Centre for the Study of Conflict
School of History, Philosophy and Politics,
Faculty of Humanities, University of Ulster
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Education and Religion in Northern Ireland
by A M Gallagher
Section 4: Post-Primary Schools
Secondary Intermediate schools
Secondary intermediate schools were established after the 1947 Act to provide free post-primary education for the majority of pupils in Northern Ireland. As has been already described, many pupils remained in unreorganised primary schools after this time and figure 4.1 helps to explain why this occurred. In the immediate post-war period it took some time to build the new secondary intermediate schools, with the main period of growth being in the late 1950s and early 1960s.
Figure 4.1 charts the growth in these schools in the controlled (Protestant) and maintained (Catholic) sectors. There are a number of interesting patterns revealed in this graph. Firstly, the main period of rapid growth in Protestant secondary schools began in 1954 and continued until 1962. By contrast, among Catholic secondary schools the main period of rapid growth did not begin until 1958. In other words, there was a four-year time lag in the provision of secondary intermediate schooling in favour of pupils attending Protestant schools. In the longer term this may have had some impact on the employment prospects of Protestant and Catholic pupils, although it should be noted that as late as 1971 over 80% of the pupils attending secondary schools left school with no O Level or CSE qualifications.
This differential rate of growth in the secondary sector continued
until 1962, at which time the rate among Protestant schools began
to slow down. By contrast, among Catholic schools the rate of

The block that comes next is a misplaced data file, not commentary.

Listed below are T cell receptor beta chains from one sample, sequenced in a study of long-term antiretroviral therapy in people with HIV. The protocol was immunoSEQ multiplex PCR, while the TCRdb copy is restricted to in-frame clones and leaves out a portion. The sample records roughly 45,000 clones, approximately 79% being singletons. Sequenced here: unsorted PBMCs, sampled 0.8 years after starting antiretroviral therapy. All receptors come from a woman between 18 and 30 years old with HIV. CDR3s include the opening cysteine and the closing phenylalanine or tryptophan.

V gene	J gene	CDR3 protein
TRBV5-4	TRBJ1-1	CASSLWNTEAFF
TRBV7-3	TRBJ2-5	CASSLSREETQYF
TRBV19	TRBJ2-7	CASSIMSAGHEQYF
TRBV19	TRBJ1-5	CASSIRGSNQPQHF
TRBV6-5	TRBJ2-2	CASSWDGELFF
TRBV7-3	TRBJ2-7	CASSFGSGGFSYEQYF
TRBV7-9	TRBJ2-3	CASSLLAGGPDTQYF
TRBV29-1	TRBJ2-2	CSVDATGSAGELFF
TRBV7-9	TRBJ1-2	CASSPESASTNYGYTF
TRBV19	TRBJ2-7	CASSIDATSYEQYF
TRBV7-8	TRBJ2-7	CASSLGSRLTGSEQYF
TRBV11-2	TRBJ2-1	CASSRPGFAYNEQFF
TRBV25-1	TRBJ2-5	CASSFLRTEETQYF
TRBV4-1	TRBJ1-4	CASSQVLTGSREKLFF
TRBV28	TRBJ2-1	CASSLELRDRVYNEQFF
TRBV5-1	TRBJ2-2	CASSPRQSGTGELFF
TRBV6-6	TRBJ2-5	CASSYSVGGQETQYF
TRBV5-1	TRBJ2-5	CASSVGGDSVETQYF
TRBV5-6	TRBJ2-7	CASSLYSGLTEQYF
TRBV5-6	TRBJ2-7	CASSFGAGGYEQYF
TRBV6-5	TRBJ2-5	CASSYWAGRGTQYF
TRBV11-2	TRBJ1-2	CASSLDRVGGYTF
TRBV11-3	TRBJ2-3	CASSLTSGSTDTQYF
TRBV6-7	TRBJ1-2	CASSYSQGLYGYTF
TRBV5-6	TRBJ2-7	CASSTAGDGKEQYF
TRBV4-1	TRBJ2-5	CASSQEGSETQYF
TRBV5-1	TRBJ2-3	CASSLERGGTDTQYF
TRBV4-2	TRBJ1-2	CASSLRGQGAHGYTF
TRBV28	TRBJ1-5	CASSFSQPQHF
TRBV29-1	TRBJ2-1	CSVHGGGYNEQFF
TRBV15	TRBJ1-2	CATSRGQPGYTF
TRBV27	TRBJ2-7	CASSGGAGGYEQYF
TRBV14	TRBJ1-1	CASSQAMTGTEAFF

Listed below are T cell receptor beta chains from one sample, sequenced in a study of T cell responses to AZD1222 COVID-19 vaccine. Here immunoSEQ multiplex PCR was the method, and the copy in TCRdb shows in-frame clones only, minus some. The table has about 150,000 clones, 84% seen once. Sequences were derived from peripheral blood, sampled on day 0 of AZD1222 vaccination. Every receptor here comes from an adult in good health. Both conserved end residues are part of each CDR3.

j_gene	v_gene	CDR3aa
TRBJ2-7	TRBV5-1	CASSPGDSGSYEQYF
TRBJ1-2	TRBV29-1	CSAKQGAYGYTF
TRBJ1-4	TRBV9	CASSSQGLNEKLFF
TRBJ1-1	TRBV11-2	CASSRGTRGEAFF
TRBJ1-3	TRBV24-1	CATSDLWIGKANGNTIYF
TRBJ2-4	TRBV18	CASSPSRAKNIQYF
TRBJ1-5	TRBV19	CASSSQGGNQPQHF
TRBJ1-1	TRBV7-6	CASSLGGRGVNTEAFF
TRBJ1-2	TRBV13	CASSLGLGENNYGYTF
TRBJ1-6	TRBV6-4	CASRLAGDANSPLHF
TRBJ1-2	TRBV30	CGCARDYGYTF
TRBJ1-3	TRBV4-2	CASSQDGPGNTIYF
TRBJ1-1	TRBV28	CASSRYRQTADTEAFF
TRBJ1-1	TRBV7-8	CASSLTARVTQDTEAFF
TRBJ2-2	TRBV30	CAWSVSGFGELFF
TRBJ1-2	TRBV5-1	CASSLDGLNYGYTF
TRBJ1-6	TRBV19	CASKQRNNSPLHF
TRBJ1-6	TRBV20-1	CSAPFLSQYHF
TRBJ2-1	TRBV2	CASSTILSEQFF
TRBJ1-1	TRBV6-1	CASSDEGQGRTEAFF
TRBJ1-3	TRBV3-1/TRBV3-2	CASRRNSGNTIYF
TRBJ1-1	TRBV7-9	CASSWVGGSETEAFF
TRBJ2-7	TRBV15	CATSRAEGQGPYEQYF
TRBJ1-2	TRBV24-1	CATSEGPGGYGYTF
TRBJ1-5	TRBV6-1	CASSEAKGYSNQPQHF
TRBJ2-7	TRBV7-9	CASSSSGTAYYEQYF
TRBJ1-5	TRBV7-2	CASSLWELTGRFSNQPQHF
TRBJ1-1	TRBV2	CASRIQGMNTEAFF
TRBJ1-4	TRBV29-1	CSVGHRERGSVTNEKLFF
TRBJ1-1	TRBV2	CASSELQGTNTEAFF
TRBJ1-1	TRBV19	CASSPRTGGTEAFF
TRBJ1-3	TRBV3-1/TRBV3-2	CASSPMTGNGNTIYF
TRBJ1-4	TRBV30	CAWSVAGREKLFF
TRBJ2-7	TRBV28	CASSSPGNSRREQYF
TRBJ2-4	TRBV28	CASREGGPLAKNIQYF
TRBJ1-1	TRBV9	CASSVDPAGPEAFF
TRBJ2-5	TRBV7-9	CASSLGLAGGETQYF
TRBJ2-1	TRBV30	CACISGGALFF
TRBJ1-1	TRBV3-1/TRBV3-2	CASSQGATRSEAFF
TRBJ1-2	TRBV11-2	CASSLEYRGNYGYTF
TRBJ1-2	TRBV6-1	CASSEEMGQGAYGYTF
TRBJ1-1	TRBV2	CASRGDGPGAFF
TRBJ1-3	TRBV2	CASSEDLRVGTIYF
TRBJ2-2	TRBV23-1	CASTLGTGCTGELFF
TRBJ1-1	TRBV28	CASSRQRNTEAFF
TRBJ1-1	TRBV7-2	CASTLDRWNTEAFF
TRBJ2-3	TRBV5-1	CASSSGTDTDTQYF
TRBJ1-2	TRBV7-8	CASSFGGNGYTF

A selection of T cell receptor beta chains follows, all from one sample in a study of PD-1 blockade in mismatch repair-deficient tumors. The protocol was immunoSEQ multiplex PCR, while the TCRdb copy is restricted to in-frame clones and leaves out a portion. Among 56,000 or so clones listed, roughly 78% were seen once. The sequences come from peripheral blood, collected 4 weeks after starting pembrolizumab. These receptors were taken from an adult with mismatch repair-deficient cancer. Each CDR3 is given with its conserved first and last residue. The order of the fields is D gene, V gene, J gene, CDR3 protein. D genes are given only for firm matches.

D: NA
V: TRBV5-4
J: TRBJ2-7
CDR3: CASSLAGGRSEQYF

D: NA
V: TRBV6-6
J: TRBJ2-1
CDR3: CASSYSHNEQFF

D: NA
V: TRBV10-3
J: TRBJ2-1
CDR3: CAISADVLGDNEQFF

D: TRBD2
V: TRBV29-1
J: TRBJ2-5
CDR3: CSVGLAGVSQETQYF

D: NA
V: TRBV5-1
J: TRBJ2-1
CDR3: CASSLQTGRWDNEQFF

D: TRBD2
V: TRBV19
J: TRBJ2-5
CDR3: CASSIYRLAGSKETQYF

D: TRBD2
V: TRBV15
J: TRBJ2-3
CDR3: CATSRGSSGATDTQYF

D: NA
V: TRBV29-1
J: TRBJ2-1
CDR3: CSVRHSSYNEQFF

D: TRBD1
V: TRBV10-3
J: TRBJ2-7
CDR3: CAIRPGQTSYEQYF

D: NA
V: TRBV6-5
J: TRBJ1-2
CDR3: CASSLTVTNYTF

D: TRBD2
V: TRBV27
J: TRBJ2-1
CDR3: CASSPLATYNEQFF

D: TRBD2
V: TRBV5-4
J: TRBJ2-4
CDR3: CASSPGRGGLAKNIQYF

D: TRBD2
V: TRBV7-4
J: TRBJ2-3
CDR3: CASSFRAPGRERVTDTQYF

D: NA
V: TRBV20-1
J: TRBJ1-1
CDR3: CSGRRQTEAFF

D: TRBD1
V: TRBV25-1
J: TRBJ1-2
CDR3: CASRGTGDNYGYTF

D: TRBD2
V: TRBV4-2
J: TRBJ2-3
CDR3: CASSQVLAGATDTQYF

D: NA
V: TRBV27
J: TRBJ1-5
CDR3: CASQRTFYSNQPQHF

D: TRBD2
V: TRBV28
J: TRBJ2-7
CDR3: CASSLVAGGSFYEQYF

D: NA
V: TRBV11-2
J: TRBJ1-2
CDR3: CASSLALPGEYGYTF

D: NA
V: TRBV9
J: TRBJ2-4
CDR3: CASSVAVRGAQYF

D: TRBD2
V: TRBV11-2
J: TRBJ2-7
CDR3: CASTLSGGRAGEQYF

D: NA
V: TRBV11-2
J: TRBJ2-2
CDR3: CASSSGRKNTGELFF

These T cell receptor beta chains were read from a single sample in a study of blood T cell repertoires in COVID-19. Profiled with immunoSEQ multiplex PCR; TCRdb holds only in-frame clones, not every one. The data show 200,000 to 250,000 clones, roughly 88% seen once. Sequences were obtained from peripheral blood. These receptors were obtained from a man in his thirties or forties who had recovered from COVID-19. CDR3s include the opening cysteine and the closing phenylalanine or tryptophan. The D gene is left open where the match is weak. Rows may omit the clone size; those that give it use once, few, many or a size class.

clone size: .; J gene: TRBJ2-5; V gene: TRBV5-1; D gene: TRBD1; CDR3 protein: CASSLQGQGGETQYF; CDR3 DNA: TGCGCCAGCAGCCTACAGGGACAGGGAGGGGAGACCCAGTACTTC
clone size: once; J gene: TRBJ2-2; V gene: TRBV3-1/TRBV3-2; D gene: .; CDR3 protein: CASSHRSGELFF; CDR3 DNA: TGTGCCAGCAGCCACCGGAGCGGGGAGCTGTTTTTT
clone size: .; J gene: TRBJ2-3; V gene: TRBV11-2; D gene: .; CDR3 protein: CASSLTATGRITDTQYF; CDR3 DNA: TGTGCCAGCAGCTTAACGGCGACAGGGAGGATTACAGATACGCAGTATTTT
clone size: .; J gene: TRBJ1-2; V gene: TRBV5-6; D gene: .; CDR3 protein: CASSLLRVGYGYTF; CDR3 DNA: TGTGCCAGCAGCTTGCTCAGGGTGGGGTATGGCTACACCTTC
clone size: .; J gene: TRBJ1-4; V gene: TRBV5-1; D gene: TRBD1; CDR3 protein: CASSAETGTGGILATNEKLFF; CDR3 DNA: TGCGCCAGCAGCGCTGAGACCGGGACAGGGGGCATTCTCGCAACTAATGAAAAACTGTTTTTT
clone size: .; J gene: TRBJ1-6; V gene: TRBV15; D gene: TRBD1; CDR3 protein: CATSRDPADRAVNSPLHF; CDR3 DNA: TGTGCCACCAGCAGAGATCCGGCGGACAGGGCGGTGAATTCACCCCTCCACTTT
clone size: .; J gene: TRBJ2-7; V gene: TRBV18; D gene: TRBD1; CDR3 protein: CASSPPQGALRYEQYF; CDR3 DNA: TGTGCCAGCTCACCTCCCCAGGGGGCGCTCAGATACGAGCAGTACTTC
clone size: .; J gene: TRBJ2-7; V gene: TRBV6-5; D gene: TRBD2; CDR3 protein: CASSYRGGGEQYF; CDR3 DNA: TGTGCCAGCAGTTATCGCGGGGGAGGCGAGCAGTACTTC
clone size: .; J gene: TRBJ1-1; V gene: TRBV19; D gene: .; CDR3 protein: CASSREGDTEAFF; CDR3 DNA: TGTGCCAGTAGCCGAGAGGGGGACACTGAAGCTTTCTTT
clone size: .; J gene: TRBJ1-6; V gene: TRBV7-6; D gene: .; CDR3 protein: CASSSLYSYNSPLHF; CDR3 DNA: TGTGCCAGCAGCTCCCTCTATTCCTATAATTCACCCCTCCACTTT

growth remained high so that by 1972 the number of Protestant
and Catholic secondary schools had equalised. This relative parity
has remained into the 1980s.
Figure 4.2 presents the number of pupils in Protestant and Catholic
secondary schools from 1965 until 1985. Until the late 1970s
both sectors saw a steady increase in enrolments with that of
Catholic schools slowly closing the gap. It should be noted from
figures 4.1 and 4.2 that while the number of schools had equalised
by 1972, there still remained more pupils in Protestant secondary
schools. By the end of the 1970s the decline which had been observed
in primary enrolments from 1972 onwards had begun to affect the
secondary schools. It should be noted from figure 4.2 that since
the decline in enrolments was greater among the Protestant secondary
schools, the number of pupils in Catholic schools had almost reached
parity by 1985.
Figure 4.3 presents the number of teachers employed in Protestant
and Catholic secondary schools from 1965 to 1985. As with the
primary teachers, there was a sustained growth in teacher numbers
in both sectors until falling rolls halted growth. However, in
the secondary schools there appears to have been little time lag
between the start of falling rolls and the reduction in teacher
numbers. The figure suggests further that the number of teachers
employed in Catholic secondary schools increased at a slightly
higher rate compared with the Protestant schools until 1979 and,
by 1985. had almost achieved parity.
Figures 4.4 to 4.6 present a comparative picture of the 'average'
Protestant and Catholic secondary school. Figure 4.4 reflects
the differential impact of falling rolls in the late 1970s.